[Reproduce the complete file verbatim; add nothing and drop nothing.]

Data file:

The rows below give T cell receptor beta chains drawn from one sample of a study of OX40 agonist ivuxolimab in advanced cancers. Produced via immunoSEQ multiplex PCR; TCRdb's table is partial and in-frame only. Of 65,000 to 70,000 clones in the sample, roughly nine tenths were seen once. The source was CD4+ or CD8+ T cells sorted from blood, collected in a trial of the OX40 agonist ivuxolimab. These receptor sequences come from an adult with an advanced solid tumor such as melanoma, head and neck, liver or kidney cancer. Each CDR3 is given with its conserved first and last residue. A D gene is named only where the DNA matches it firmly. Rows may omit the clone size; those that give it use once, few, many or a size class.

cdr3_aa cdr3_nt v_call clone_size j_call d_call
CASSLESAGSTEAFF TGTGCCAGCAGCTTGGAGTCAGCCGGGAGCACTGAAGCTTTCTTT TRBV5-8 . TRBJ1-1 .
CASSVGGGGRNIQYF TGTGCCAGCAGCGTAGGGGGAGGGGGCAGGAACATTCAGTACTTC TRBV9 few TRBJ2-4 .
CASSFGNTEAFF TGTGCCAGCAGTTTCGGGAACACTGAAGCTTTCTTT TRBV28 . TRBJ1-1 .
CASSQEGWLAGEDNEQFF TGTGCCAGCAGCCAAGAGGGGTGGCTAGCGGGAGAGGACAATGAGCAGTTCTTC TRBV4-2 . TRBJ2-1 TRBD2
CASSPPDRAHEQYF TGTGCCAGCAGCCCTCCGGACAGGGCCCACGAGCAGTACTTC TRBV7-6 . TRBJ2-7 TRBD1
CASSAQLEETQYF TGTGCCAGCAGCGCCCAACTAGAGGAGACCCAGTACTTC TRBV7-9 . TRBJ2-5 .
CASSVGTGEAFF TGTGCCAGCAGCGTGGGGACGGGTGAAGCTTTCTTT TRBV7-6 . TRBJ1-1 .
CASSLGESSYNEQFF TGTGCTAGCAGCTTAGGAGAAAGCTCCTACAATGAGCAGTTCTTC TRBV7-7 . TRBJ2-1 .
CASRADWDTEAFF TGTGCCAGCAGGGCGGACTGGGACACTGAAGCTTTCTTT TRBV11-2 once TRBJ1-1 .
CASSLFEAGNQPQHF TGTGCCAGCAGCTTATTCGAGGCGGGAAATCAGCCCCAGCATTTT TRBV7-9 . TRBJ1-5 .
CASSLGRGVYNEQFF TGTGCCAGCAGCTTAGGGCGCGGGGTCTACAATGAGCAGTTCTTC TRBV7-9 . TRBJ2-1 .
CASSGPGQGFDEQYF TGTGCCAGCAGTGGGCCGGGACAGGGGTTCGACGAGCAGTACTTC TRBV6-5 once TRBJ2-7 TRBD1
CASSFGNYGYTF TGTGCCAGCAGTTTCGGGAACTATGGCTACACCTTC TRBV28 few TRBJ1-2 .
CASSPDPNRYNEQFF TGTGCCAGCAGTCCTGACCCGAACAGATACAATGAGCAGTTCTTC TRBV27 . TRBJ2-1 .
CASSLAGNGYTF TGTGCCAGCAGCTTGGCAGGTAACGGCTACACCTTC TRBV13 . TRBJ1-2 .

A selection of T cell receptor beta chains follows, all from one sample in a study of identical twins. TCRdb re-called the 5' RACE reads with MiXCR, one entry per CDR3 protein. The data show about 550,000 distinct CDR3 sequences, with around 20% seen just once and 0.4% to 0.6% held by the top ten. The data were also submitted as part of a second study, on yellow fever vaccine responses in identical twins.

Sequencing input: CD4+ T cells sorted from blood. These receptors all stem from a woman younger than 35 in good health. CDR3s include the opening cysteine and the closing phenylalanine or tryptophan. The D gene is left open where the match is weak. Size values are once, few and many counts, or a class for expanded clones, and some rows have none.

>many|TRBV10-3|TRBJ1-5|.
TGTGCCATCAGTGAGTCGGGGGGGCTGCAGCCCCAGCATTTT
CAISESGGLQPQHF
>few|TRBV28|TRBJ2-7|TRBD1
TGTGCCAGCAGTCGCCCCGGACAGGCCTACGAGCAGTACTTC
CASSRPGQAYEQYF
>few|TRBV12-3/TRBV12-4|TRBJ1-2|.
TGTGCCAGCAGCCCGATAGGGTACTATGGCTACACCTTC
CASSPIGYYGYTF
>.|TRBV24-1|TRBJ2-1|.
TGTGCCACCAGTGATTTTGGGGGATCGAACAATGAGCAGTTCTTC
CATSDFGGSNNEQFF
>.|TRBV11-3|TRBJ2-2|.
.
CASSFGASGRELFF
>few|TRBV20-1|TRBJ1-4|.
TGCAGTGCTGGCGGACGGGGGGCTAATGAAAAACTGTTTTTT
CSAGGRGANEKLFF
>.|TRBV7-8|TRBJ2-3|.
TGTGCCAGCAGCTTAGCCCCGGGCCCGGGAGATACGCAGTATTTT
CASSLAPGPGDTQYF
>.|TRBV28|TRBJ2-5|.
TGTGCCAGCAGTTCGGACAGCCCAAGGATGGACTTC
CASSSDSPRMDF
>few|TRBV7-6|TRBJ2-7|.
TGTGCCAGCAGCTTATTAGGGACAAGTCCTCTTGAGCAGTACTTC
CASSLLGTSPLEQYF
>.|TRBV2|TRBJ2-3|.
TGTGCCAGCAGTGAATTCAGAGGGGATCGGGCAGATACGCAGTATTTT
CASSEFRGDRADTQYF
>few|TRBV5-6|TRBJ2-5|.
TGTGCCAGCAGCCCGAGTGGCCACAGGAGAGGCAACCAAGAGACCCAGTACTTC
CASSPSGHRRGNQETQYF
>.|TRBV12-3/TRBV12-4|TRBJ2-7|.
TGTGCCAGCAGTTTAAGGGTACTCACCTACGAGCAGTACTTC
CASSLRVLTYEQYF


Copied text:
The rows below give T cell receptor beta chains drawn from one sample of a study of OX40 agonist ivuxolimab in advanced cancers. Produced via immunoSEQ multiplex PCR; TCRdb's table is partial and in-frame only. Of 65,000 to 70,000 clones in the sample, roughly nine tenths were seen once. The source was CD4+ or CD8+ T cells sorted from blood, collected in a trial of the OX40 agonist ivuxolimab. These receptor sequences come from an adult with an advanced solid tumor such as melanoma, head and neck, liver or kidney cancer. Each CDR3 is given with its conserved first and last residue. A D gene is named only where the DNA matches it firmly. Rows may omit the clone size; those that give it use once, few, many or a size class.

cdr3_aa cdr3_nt v_call clone_size j_call d_call
CASSLESAGSTEAFF TGTGCCAGCAGCTTGGAGTCAGCCGGGAGCACTGAAGCTTTCTTT TRBV5-8 . TRBJ1-1 .
CASSVGGGGRNIQYF TGTGCCAGCAGCGTAGGGGGAGGGGGCAGGAACATTCAGTACTTC TRBV9 few TRBJ2-4 .
CASSFGNTEAFF TGTGCCAGCAGTTTCGGGAACACTGAAGCTTTCTTT TRBV28 . TRBJ1-1 .
CASSQEGWLAGEDNEQFF TGTGCCAGCAGCCAAGAGGGGTGGCTAGCGGGAGAGGACAATGAGCAGTTCTTC TRBV4-2 . TRBJ2-1 TRBD2
CASSPPDRAHEQYF TGTGCCAGCAGCCCTCCGGACAGGGCCCACGAGCAGTACTTC TRBV7-6 . TRBJ2-7 TRBD1
CASSAQLEETQYF TGTGCCAGCAGCGCCCAACTAGAGGAGACCCAGTACTTC TRBV7-9 . TRBJ2-5 .
CASSVGTGEAFF TGTGCCAGCAGCGTGGGGACGGGTGAAGCTTTCTTT TRBV7-6 . TRBJ1-1 .
CASSLGESSYNEQFF TGTGCTAGCAGCTTAGGAGAAAGCTCCTACAATGAGCAGTTCTTC TRBV7-7 . TRBJ2-1 .
CASRADWDTEAFF TGTGCCAGCAGGGCGGACTGGGACACTGAAGCTTTCTTT TRBV11-2 once TRBJ1-1 .
CASSLFEAGNQPQHF TGTGCCAGCAGCTTATTCGAGGCGGGAAATCAGCCCCAGCATTTT TRBV7-9 . TRBJ1-5 .
CASSLGRGVYNEQFF TGTGCCAGCAGCTTAGGGCGCGGGGTCTACAATGAGCAGTTCTTC TRBV7-9 . TRBJ2-1 .
CASSGPGQGFDEQYF TGTGCCAGCAGTGGGCCGGGACAGGGGTTCGACGAGCAGTACTTC TRBV6-5 once TRBJ2-7 TRBD1
CASSFGNYGYTF TGTGCCAGCAGTTTCGGGAACTATGGCTACACCTTC TRBV28 few TRBJ1-2 .
CASSPDPNRYNEQFF TGTGCCAGCAGTCCTGACCCGAACAGATACAATGAGCAGTTCTTC TRBV27 . TRBJ2-1 .
CASSLAGNGYTF TGTGCCAGCAGCTTGGCAGGTAACGGCTACACCTTC TRBV13 . TRBJ1-2 .

A selection of T cell receptor beta chains follows, all from one sample in a study of identical twins. TCRdb re-called the 5' RACE reads with MiXCR, one entry per CDR3 protein. The data show about 550,000 distinct CDR3 sequences, with around 20% seen just once and 0.4% to 0.6% held by the top ten. The data were also submitted as part of a second study, on yellow fever vaccine responses in identical twins.

Sequencing input: CD4+ T cells sorted from blood. These receptors all stem from a woman younger than 35 in good health. CDR3s include the opening cysteine and the closing phenylalanine or tryptophan. The D gene is left open where the match is weak. Size values are once, few and many counts, or a class for expanded clones, and some rows have none.

>many|TRBV10-3|TRBJ1-5|.
TGTGCCATCAGTGAGTCGGGGGGGCTGCAGCCCCAGCATTTT
CAISESGGLQPQHF
>few|TRBV28|TRBJ2-7|TRBD1
TGTGCCAGCAGTCGCCCCGGACAGGCCTACGAGCAGTACTTC
CASSRPGQAYEQYF
>few|TRBV12-3/TRBV12-4|TRBJ1-2|.
TGTGCCAGCAGCCCGATAGGGTACTATGGCTACACCTTC
CASSPIGYYGYTF
>.|TRBV24-1|TRBJ2-1|.
TGTGCCACCAGTGATTTTGGGGGATCGAACAATGAGCAGTTCTTC
CATSDFGGSNNEQFF
>.|TRBV11-3|TRBJ2-2|.
.
CASSFGASGRELFF
>few|TRBV20-1|TRBJ1-4|.
TGCAGTGCTGGCGGACGGGGGGCTAATGAAAAACTGTTTTTT
CSAGGRGANEKLFF
>.|TRBV7-8|TRBJ2-3|.
TGTGCCAGCAGCTTAGCCCCGGGCCCGGGAGATACGCAGTATTTT
CASSLAPGPGDTQYF
>.|TRBV28|TRBJ2-5|.
TGTGCCAGCAGTTCGGACAGCCCAAGGATGGACTTC
CASSSDSPRMDF
>few|TRBV7-6|TRBJ2-7|.
TGTGCCAGCAGCTTATTAGGGACAAGTCCTCTTGAGCAGTACTTC
CASSLLGTSPLEQYF
>.|TRBV2|TRBJ2-3|.
TGTGCCAGCAGTGAATTCAGAGGGGATCGGGCAGATACGCAGTATTTT
CASSEFRGDRADTQYF
>few|TRBV5-6|TRBJ2-5|.
TGTGCCAGCAGCCCGAGTGGCCACAGGAGAGGCAACCAAGAGACCCAGTACTTC
CASSPSGHRRGNQETQYF
>.|TRBV12-3/TRBV12-4|TRBJ2-7|.
TGTGCCAGCAGTTTAAGGGTACTCACCTACGAGCAGTACTTC
CASSLRVLTYEQYF